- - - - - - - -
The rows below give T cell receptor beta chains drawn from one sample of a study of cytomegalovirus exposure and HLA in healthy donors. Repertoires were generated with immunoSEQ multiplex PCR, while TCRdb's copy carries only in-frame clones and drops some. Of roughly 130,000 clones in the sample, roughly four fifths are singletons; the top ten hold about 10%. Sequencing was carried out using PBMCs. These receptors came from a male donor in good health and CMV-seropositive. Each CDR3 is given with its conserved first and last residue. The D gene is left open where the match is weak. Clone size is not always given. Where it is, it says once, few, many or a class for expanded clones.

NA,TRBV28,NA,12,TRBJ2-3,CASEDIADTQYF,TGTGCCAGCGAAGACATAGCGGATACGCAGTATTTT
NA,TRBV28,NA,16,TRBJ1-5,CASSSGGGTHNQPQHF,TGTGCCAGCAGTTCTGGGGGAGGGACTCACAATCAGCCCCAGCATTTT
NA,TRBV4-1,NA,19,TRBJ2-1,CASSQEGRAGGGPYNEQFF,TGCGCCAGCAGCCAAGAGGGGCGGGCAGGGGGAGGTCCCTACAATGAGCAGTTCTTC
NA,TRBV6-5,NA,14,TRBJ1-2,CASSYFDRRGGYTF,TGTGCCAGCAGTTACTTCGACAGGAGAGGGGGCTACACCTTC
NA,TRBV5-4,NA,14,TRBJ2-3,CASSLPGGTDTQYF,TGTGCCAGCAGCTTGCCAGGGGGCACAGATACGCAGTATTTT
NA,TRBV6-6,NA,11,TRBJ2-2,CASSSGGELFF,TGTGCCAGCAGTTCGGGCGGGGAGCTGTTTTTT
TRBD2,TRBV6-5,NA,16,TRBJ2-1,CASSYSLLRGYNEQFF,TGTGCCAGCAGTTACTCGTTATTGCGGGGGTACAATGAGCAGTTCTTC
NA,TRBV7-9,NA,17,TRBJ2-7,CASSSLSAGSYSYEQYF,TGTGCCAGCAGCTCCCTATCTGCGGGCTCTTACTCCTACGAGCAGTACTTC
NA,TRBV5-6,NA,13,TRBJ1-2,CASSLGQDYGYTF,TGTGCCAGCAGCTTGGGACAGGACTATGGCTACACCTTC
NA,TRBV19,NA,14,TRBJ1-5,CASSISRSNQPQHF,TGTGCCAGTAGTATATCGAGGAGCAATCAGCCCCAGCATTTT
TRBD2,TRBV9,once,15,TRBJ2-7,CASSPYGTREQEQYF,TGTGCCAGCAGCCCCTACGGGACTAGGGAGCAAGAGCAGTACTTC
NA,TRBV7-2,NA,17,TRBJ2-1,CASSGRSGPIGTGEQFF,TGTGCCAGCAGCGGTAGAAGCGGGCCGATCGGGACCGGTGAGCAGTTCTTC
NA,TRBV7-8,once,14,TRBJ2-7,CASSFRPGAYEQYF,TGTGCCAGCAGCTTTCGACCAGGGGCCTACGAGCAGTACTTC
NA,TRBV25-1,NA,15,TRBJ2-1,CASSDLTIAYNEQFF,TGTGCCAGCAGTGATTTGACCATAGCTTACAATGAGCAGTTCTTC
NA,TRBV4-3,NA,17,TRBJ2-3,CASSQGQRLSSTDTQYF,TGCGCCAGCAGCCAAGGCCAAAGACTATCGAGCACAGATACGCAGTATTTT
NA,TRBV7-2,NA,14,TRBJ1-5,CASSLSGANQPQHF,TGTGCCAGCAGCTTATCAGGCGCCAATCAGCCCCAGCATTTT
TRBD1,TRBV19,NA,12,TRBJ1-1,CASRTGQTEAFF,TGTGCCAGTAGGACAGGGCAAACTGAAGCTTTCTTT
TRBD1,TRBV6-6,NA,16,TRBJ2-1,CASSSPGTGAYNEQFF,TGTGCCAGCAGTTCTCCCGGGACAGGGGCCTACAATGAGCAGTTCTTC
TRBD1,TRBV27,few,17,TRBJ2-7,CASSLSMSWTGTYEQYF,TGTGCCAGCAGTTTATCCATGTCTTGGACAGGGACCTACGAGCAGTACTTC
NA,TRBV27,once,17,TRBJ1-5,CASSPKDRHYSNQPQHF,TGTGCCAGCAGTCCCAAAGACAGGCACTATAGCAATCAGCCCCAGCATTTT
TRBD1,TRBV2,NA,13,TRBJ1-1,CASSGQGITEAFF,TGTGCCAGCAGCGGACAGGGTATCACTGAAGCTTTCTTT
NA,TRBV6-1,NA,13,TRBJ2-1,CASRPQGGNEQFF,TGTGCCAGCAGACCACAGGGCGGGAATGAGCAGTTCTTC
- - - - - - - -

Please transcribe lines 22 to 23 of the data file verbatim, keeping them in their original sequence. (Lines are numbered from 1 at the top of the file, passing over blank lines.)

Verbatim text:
TRBD1,TRBV2,NA,13,TRBJ1-1,CASSGQGITEAFF,TGTGCCAGCAGCGGACAGGGTATCACTGAAGCTTTCTTT
NA,TRBV6-1,NA,13,TRBJ2-1,CASRPQGGNEQFF,TGTGCCAGCAGACCACAGGGCGGGAATGAGCAGTTCTTC